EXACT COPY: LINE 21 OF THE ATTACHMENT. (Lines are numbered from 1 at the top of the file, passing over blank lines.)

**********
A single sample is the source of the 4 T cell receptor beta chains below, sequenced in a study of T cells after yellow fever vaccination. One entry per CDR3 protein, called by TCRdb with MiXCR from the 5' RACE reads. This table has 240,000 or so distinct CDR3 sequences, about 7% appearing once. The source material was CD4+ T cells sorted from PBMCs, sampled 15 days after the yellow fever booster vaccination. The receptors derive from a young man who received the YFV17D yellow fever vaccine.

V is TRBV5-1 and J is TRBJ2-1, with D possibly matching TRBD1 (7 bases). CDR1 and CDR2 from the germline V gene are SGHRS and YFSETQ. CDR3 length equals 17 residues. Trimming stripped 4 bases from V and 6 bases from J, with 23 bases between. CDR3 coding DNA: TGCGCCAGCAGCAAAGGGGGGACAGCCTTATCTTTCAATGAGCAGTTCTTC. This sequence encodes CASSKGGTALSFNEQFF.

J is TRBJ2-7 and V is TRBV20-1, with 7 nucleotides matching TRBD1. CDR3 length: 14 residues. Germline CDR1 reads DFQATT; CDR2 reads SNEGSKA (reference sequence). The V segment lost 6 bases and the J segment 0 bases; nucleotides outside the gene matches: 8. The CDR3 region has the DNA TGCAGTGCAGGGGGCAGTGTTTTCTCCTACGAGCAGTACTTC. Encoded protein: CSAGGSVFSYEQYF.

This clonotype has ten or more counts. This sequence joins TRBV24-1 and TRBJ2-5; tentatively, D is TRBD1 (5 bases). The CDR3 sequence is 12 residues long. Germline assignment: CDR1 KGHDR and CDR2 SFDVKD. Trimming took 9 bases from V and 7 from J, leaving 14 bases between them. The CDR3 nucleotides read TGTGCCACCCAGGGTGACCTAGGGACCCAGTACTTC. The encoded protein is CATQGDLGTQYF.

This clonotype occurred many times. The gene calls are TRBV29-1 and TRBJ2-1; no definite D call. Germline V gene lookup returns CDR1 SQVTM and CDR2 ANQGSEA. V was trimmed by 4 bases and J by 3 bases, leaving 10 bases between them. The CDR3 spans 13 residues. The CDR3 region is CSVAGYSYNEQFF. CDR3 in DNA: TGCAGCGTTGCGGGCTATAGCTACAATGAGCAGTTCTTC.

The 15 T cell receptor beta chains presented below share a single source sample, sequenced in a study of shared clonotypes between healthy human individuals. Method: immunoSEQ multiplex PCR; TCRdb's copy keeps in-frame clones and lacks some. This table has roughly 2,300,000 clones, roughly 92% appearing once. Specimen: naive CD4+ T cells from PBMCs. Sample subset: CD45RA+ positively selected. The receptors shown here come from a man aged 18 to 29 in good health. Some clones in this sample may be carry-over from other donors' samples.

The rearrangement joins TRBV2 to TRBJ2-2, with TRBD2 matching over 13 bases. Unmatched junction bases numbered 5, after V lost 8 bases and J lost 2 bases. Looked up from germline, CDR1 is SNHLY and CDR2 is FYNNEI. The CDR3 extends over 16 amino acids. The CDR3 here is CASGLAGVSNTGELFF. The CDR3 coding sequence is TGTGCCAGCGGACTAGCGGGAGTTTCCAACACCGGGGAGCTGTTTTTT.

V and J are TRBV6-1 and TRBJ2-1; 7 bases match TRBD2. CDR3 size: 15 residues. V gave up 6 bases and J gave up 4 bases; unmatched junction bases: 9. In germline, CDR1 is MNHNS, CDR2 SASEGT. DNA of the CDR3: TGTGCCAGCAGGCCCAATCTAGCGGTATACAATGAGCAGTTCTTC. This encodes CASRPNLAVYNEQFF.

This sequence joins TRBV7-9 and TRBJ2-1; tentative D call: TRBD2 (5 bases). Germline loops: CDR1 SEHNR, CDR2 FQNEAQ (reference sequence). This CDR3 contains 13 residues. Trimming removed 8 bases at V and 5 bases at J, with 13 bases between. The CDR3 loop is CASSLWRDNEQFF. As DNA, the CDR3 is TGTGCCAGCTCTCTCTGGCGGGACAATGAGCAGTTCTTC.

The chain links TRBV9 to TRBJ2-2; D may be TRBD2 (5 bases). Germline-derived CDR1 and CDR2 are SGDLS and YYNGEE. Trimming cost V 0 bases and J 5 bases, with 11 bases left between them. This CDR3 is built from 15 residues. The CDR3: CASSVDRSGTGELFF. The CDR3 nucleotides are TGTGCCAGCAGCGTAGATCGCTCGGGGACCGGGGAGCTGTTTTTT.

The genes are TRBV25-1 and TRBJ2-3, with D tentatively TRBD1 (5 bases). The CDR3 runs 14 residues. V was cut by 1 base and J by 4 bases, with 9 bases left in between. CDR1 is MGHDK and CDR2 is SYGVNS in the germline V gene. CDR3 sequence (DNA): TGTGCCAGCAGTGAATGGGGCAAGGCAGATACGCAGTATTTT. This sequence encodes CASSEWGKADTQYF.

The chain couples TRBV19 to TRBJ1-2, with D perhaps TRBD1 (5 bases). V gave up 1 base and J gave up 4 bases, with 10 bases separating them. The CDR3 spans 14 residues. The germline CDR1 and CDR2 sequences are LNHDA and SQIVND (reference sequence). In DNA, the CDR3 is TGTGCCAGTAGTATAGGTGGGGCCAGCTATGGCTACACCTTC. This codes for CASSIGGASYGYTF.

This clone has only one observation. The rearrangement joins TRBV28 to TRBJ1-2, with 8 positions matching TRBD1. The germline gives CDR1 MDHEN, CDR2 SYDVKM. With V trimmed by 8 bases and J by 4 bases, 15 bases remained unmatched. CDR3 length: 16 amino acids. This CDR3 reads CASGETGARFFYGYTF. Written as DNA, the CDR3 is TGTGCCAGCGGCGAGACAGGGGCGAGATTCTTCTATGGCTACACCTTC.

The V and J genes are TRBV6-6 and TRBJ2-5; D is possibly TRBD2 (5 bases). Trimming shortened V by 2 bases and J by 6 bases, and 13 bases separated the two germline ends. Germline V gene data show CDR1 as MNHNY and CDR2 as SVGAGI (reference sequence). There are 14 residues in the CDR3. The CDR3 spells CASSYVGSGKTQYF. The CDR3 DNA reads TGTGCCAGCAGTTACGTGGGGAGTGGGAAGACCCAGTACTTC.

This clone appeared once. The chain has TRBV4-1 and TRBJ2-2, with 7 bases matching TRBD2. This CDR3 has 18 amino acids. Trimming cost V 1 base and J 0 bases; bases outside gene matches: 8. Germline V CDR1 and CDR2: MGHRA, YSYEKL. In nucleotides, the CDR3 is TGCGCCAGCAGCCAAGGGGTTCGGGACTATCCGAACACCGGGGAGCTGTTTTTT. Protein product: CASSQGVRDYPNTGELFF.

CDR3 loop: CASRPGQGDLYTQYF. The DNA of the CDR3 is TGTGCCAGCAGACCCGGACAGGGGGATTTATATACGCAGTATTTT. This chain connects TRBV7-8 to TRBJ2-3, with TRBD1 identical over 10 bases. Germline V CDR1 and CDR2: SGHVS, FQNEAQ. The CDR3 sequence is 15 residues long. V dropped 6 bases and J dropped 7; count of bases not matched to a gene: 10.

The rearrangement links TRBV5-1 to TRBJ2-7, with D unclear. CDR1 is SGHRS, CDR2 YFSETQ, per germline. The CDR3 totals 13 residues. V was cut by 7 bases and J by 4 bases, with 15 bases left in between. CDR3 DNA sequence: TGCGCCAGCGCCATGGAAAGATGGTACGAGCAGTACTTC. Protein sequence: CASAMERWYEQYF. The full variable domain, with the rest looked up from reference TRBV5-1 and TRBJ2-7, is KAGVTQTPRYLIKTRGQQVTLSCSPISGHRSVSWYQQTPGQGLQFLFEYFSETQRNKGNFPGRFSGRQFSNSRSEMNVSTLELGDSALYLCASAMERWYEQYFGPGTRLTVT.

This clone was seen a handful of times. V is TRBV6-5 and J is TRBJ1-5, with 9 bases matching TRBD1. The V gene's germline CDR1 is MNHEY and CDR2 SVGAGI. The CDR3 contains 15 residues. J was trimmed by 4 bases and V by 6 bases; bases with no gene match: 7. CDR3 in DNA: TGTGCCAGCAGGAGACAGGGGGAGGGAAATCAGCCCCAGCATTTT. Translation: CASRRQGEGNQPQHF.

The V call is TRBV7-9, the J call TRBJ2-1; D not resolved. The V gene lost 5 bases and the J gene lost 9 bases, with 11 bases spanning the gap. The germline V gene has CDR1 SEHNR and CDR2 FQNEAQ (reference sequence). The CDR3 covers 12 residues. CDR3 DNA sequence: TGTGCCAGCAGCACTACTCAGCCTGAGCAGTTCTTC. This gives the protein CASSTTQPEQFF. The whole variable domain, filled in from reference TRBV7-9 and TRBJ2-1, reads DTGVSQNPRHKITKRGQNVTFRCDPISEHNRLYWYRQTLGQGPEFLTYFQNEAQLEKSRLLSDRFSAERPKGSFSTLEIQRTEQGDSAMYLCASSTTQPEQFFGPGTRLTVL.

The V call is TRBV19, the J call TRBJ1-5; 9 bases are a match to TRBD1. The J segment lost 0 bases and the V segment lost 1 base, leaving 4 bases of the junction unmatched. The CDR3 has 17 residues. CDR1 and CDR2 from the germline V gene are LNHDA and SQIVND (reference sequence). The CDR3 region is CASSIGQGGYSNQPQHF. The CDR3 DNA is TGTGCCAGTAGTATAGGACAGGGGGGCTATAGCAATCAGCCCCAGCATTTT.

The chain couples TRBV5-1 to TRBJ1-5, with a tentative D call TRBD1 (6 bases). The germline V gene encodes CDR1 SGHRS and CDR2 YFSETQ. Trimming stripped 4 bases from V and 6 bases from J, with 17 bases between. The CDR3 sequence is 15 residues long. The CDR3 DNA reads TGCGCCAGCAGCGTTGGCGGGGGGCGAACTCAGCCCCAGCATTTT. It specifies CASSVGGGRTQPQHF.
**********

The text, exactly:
The chain couples TRBV5-1 to TRBJ1-5, with a tentative D call TRBD1 (6 bases). The germline V gene encodes CDR1 SGHRS and CDR2 YFSETQ. Trimming stripped 4 bases from V and 6 bases from J, with 17 bases between. The CDR3 sequence is 15 residues long. The CDR3 DNA reads TGCGCCAGCAGCGTTGGCGGGGGGCGAACTCAGCCCCAGCATTTT. It specifies CASSVGGGRTQPQHF.